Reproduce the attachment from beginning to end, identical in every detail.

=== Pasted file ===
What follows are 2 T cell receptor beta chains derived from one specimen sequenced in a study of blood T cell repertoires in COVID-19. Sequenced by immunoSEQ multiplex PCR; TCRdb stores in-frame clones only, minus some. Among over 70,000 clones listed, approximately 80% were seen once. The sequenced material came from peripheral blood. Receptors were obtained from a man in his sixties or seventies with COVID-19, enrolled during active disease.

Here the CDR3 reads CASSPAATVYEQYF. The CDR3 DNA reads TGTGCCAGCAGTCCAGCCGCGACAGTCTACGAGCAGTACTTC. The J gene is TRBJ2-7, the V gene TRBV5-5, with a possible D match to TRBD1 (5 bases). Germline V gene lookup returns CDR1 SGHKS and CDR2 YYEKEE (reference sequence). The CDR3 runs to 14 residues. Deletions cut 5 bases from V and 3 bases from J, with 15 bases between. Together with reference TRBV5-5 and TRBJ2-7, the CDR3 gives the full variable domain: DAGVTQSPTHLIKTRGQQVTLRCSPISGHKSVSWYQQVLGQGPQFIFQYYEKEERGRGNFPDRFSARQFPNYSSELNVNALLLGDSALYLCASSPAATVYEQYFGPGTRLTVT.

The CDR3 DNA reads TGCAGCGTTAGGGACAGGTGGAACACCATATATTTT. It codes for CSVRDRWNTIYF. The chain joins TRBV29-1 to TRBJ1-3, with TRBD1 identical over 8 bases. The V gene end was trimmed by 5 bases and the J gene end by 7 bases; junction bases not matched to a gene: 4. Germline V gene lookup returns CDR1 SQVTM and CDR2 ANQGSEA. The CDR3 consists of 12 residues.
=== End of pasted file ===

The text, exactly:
What follows are 2 T cell receptor beta chains derived from one specimen sequenced in a study of blood T cell repertoires in COVID-19. Sequenced by immunoSEQ multiplex PCR; TCRdb stores in-frame clones only, minus some. Among over 70,000 clones listed, approximately 80% were seen once. The sequenced material came from peripheral blood. Receptors were obtained from a man in his sixties or seventies with COVID-19, enrolled during active disease.

Here the CDR3 reads CASSPAATVYEQYF. The CDR3 DNA reads TGTGCCAGCAGTCCAGCCGCGACAGTCTACGAGCAGTACTTC. The J gene is TRBJ2-7, the V gene TRBV5-5, with a possible D match to TRBD1 (5 bases). Germline V gene lookup returns CDR1 SGHKS and CDR2 YYEKEE (reference sequence). The CDR3 runs to 14 residues. Deletions cut 5 bases from V and 3 bases from J, with 15 bases between. Together with reference TRBV5-5 and TRBJ2-7, the CDR3 gives the full variable domain: DAGVTQSPTHLIKTRGQQVTLRCSPISGHKSVSWYQQVLGQGPQFIFQYYEKEERGRGNFPDRFSARQFPNYSSELNVNALLLGDSALYLCASSPAATVYEQYFGPGTRLTVT.

The CDR3 DNA reads TGCAGCGTTAGGGACAGGTGGAACACCATATATTTT. It codes for CSVRDRWNTIYF. The chain joins TRBV29-1 to TRBJ1-3, with TRBD1 identical over 8 bases. The V gene end was trimmed by 5 bases and the J gene end by 7 bases; junction bases not matched to a gene: 4. Germline V gene lookup returns CDR1 SQVTM and CDR2 ANQGSEA. The CDR3 consists of 12 residues.